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Cultural facts about Finnish people and their way of life

Picture of Barona employee Maria Duca.
Maria Duca Palarie Barona
People in Finland crossing a street in Helsinki

So, you have found yourself in Finland or are considering moving to this peculiar country that sports reindeer as police officers and is full of highly ambitious people who regularly compete to find out who can sit in the sauna the longest. Finnish culture is not best known for making easy and fast friendships with the locals, nor for the most lively social life, especially if you come from a more southern country and are used to something very different. However, the Finnish way of life is known for other kinds of positive traits characteristic of its people.

You will likely experience deep and meaningful connections and lasting friendships in this small northern country, but this requires that you are aware of the challenges and social rules that come with the Finnish lifestyle. If you know the most basic expectations and unwritten rules that are tightly connected with the social norms in Finland, you have all the means to create meaningful connections and a fulfilling social life, which naturally makes up for a satisfying life both at work and outside of the office.

We have collected a Top 10 List of the essential cultural facts and social norms for everyone outside the Finnish borders and culture. With these pointers, you know what to expect and how to win the Finns’ trust and – eventually – hearts. Here it comes!

Trustworthiness – It pays off

Trustworthiness is an essential characteristic of the Finnish lifestyle. Finns expect that, generally, you can trust each other and what has been promised. This mentality applies on many different levels. One example: if you’re traveling by train and need to visit the toilet or the restaurant cart, you can do this without packing your belongings. You can – almost without exceptions – trust that your belongings will be where you left them when you return to your seat. Ok, perhaps taking your phone and wallet with you is clever, but you can quite confidently leave everything else, including a laptop, on your seat.

The same applies to cafés and restaurants. If you, for example, work in a café, it’s common to leave your laptop and bag by the table when you visit the toilet. Of course, it depends a bit on the place, but generally, you can trust the other guests not to disappear with your things and make a run for it. Another example: if you lose your phone, wallet, keys, or other possessions, you usually get them back since Finns generally bring things like that to the police or a lost and found office.

The same trustworthiness applies to promises that are made, as well as verbal contracts. Finland is known for the fact that verbal contracts are binding as well as written ones. When a Finn promises you something or makes a verbal contract with you, you can generally trust that they won’t back down on their promise.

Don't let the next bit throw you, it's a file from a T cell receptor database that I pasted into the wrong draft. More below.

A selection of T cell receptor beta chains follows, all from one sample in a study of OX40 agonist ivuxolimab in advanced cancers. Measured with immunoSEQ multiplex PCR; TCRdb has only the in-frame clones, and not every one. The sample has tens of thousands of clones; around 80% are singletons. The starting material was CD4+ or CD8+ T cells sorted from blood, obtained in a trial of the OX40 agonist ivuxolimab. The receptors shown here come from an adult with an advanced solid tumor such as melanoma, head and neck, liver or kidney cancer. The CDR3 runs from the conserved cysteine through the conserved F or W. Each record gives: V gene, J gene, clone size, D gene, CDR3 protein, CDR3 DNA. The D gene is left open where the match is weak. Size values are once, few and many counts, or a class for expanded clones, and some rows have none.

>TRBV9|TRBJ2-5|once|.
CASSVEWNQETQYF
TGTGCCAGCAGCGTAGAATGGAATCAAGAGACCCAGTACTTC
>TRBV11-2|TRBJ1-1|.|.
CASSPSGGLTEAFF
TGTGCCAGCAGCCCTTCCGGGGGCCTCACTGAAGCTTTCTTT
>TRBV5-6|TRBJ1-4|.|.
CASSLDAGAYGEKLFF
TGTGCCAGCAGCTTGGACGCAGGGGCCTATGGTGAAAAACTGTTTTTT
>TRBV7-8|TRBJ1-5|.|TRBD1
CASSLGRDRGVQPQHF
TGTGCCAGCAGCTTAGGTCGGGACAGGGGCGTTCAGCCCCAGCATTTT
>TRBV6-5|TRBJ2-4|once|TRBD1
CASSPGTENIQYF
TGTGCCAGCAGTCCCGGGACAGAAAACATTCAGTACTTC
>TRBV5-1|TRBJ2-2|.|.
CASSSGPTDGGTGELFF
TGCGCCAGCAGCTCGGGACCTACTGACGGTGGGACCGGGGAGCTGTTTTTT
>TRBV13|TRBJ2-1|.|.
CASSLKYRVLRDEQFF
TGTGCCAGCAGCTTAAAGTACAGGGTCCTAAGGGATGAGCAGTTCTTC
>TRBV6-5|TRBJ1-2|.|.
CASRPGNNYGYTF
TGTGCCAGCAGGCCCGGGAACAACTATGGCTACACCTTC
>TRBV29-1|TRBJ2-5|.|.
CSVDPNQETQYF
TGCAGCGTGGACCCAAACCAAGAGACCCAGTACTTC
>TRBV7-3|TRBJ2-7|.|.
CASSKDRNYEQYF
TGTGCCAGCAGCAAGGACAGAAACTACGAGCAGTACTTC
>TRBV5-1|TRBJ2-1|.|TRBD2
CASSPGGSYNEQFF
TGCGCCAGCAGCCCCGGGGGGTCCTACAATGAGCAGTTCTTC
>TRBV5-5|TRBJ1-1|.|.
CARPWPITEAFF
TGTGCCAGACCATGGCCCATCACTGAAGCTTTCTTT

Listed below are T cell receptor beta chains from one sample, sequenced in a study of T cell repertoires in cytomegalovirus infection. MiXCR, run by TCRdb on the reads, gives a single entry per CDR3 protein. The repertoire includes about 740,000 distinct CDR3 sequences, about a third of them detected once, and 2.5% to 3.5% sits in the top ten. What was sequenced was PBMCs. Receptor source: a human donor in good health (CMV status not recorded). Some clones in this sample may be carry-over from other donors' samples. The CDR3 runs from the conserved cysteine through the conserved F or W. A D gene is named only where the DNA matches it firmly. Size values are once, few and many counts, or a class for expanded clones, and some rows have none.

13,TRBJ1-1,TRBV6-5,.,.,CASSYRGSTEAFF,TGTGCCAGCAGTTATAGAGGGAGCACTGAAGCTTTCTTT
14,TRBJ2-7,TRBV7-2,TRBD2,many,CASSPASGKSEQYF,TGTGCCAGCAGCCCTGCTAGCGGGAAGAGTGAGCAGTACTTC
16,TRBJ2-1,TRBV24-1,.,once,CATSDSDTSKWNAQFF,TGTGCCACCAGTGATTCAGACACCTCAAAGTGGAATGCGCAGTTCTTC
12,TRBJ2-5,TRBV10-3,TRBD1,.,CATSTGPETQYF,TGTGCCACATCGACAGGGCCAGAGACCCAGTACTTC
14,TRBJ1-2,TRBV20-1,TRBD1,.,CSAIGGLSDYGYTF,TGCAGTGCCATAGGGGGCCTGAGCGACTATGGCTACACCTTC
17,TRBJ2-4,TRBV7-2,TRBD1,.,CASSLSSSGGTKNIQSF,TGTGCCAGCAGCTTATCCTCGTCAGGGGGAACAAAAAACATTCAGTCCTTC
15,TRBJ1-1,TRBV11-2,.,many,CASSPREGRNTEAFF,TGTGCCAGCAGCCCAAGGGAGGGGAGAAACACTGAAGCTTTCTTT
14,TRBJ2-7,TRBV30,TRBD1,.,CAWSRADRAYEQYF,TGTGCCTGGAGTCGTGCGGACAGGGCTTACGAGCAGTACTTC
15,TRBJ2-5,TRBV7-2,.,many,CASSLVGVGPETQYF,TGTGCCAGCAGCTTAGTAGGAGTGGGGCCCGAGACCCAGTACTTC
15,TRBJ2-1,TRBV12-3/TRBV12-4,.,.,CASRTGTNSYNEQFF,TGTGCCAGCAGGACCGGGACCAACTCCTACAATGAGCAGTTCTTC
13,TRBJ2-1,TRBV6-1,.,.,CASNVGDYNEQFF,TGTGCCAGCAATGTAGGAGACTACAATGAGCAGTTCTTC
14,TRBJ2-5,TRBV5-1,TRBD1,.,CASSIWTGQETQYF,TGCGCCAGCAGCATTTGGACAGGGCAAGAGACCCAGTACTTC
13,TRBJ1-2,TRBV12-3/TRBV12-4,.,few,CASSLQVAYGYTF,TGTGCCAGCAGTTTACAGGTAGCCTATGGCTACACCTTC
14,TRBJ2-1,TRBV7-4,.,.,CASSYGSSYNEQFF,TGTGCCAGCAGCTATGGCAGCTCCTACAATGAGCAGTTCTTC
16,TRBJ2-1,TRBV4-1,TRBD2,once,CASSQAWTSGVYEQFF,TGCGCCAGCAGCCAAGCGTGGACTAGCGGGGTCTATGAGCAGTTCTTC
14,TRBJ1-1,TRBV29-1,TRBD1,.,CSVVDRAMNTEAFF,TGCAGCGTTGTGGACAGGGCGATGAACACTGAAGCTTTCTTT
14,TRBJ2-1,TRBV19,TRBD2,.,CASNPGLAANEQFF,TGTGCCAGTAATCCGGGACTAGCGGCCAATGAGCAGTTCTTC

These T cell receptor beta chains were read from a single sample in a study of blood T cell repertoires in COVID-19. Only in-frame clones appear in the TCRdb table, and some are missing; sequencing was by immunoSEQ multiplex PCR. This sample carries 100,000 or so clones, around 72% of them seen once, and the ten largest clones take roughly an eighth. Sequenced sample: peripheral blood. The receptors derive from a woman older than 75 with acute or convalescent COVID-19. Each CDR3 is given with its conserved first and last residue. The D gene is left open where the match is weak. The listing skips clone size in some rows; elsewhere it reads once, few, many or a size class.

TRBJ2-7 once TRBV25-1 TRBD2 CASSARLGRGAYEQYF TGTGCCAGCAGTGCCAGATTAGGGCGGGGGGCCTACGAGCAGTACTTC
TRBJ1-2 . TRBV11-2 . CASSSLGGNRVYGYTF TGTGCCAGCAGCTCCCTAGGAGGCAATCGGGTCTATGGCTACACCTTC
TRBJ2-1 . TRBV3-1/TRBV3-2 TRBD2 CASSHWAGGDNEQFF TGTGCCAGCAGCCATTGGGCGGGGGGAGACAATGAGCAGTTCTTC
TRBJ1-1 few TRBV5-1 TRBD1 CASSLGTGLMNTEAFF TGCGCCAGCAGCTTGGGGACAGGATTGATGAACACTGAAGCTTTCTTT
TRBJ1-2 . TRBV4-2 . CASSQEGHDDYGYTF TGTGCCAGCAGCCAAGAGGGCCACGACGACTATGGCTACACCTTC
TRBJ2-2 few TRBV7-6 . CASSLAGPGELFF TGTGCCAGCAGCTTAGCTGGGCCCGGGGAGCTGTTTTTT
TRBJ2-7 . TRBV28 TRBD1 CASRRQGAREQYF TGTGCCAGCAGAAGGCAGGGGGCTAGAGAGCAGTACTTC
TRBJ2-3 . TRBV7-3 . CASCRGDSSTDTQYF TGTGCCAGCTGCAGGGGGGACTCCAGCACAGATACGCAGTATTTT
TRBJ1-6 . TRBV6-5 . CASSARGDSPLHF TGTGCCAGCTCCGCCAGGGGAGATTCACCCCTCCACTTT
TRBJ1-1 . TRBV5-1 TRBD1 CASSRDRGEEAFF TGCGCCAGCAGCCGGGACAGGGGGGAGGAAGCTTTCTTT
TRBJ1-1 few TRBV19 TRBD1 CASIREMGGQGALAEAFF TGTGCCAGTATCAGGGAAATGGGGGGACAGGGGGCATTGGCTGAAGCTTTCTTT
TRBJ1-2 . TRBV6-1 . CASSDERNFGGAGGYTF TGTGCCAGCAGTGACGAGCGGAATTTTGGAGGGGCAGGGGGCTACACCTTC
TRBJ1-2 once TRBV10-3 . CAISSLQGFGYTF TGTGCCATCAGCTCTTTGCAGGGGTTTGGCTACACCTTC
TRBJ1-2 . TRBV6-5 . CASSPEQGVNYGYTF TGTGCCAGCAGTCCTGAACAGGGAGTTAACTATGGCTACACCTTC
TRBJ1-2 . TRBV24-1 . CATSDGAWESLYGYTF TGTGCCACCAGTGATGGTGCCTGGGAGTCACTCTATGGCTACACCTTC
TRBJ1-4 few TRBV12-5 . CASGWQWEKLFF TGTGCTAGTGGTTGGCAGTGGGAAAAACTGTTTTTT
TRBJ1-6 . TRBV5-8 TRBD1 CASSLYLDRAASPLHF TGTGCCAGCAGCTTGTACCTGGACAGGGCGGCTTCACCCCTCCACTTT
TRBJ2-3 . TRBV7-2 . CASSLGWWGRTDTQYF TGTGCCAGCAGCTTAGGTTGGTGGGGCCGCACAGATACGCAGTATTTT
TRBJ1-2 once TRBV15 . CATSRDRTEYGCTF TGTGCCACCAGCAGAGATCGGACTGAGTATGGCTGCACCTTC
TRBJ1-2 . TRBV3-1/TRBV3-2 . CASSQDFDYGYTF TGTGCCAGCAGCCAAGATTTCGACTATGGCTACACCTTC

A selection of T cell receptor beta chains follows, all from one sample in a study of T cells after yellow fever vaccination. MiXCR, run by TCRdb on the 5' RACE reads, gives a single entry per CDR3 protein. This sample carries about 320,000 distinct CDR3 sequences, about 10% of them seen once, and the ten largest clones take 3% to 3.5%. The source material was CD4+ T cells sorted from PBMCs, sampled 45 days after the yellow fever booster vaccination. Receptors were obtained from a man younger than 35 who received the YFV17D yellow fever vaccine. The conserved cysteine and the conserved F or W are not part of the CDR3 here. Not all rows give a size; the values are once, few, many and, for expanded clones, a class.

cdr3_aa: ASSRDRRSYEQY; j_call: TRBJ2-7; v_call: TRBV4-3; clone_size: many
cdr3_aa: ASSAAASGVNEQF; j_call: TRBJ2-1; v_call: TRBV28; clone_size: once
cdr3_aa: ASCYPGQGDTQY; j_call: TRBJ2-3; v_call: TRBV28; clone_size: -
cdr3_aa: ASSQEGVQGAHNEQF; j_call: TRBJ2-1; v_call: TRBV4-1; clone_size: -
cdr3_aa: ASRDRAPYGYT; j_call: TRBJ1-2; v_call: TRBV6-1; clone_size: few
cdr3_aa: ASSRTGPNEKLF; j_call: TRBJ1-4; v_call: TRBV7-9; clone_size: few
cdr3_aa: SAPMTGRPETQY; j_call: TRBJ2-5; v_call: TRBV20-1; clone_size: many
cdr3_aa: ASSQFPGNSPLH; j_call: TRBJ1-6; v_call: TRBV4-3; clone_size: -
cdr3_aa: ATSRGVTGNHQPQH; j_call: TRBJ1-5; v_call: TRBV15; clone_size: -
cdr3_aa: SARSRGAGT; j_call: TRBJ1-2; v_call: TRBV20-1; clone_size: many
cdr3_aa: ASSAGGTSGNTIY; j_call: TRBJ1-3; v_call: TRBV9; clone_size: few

This trustworthiness is what Finns also expect from you. If you do well, you can gain the trust of Finns and make your way into their good graces. If you do not follow these rules, it might be hard to regain trust.

Space – both physically and mentally

You might have noticed Finnish people getting uncomfortable when someone physically gets close to them. There might be a drop of anxious sweat dripping down the forehead of a Finn if someone doesn’t respect their personal space. This applies to all kinds of physical gestures, like standing too close, hugging, and giving a kiss on the cheek. To close friends and family, this naturally doesn’t apply, but if you don’t know the Finn in question very well, it’s always a good idea to stick to a handshake, however much you’d like to give in to your instinct and give a hug or a kiss on the cheek. If you want to raise a Finn’s blood pressure, being very touchy-feely does the trick.

Also, mentally, Finnish people expect you to butt out and don’t go nosing about their private matters. Finns do tell you about their personal things if they feel like it, but this is not a culture where butting in people’s business is appreciated. Finns need their space also mentally.

Loudness – Or preferably stillness

This is probably something you have already noticed or at least heard of. Finns are people that value quietness – and very much so. To fit in, you must recognize the situations and places where silence or at least hushed voices are expected and welcomed.

For example, a public sauna or public transportation are places where loud voices and shouting are frowned upon. Finns find it disrespectful and extremely annoying if you disturb their peace by being loud. For example, talking loudly on the phone or listening to music without headphones on public transportation won’t make you new friends. You will most likely get angry glances, though. Of course, there are also situations where Finns like to get loud. Regardless of their usual quietness, Finns also know how to party and let loose.